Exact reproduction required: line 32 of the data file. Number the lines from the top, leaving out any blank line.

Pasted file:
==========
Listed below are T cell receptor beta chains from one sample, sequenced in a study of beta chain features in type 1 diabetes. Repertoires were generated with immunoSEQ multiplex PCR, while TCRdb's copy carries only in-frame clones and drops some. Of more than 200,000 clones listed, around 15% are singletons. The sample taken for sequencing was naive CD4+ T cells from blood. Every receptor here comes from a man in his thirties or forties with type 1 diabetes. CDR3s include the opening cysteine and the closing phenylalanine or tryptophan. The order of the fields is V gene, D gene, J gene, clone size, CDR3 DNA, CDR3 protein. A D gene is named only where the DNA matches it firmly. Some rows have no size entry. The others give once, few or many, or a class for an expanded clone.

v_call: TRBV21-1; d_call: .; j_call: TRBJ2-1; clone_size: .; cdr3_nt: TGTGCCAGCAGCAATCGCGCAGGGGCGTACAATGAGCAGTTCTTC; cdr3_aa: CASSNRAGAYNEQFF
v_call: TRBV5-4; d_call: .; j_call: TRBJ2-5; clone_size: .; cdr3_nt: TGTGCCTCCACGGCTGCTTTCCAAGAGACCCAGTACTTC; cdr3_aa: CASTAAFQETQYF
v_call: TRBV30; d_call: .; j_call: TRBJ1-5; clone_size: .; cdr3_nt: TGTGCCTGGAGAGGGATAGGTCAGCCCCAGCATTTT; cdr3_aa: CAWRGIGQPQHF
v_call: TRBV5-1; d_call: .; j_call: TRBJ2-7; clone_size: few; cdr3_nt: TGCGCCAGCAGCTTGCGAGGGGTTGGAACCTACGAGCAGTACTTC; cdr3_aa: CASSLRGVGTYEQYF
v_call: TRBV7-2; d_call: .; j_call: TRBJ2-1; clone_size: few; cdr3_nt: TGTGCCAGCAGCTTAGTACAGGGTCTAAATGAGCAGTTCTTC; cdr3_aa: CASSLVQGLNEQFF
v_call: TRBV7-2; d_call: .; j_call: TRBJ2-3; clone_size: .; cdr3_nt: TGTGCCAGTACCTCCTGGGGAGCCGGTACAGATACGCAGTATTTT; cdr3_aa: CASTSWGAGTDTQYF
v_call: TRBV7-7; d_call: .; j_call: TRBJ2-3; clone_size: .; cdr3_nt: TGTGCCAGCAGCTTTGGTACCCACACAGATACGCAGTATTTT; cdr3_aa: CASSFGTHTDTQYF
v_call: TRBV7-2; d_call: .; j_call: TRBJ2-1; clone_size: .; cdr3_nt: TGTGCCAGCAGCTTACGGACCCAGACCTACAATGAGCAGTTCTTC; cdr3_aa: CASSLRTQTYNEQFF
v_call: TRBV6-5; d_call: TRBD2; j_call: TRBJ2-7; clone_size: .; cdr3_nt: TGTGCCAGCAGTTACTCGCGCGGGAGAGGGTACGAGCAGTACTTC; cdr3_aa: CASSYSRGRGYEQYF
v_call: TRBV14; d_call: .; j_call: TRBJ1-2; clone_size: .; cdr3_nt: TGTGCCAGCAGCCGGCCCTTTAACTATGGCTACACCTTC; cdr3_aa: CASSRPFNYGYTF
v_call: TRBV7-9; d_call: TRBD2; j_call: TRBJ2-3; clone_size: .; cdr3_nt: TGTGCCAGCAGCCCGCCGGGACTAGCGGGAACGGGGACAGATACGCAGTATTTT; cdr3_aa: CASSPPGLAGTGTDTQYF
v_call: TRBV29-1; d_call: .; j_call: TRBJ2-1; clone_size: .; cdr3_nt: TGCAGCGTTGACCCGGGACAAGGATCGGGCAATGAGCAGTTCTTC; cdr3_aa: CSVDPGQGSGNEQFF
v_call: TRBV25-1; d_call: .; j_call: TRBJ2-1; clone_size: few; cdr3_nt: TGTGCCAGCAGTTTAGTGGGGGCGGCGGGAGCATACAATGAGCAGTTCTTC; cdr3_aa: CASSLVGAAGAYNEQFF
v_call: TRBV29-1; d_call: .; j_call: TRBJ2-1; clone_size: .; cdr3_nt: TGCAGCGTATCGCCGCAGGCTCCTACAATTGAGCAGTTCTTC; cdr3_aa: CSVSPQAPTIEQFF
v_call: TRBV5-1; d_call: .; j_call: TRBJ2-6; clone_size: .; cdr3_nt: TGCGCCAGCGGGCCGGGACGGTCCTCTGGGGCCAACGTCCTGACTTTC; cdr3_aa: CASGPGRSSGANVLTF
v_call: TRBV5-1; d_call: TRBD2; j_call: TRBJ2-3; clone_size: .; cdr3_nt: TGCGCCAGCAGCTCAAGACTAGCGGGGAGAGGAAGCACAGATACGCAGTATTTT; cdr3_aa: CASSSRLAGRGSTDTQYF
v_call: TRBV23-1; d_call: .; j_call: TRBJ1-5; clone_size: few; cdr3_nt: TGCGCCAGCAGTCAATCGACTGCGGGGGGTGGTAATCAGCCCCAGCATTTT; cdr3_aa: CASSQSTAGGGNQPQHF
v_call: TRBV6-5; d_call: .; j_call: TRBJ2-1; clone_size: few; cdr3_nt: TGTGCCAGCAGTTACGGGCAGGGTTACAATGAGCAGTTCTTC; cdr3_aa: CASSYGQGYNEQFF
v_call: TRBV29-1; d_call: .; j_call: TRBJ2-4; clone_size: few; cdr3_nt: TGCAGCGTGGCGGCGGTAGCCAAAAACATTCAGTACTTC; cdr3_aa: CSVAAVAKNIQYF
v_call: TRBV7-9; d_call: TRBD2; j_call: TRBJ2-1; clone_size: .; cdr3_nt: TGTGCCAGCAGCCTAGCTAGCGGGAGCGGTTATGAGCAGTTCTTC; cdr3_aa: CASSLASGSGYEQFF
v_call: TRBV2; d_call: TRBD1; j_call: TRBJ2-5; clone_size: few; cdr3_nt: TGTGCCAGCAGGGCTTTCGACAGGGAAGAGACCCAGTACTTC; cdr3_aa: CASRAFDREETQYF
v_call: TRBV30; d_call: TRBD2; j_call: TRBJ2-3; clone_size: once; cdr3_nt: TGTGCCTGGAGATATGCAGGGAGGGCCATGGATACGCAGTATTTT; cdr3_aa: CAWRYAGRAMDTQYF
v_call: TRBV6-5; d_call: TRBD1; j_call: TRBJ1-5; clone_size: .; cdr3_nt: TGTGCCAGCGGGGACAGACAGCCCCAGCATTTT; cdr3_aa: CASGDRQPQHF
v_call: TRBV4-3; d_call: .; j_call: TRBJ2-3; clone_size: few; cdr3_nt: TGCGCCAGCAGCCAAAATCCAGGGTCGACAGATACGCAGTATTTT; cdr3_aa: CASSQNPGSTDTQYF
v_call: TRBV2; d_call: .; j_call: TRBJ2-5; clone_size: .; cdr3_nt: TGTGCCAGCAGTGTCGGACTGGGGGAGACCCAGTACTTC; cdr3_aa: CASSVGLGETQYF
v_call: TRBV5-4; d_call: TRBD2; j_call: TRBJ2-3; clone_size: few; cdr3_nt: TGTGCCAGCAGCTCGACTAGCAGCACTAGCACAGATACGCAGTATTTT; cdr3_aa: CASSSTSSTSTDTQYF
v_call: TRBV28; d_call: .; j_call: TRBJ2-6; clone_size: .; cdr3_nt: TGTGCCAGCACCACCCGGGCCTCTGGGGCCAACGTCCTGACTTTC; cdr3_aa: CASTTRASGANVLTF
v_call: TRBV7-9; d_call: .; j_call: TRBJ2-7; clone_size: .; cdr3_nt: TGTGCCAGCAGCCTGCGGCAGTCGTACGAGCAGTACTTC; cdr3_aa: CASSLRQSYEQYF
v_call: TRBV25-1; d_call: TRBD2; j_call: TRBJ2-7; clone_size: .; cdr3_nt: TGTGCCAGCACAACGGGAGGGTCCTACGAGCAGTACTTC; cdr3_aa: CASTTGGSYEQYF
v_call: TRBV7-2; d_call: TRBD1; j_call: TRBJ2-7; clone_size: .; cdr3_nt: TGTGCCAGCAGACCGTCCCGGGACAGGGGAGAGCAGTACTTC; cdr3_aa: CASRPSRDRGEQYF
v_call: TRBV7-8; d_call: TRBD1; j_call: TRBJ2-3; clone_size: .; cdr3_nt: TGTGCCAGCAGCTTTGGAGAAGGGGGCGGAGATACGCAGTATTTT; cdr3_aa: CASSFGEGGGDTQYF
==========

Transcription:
v_call: TRBV7-8; d_call: TRBD1; j_call: TRBJ2-3; clone_size: .; cdr3_nt: TGTGCCAGCAGCTTTGGAGAAGGGGGCGGAGATACGCAGTATTTT; cdr3_aa: CASSFGEGGGDTQYF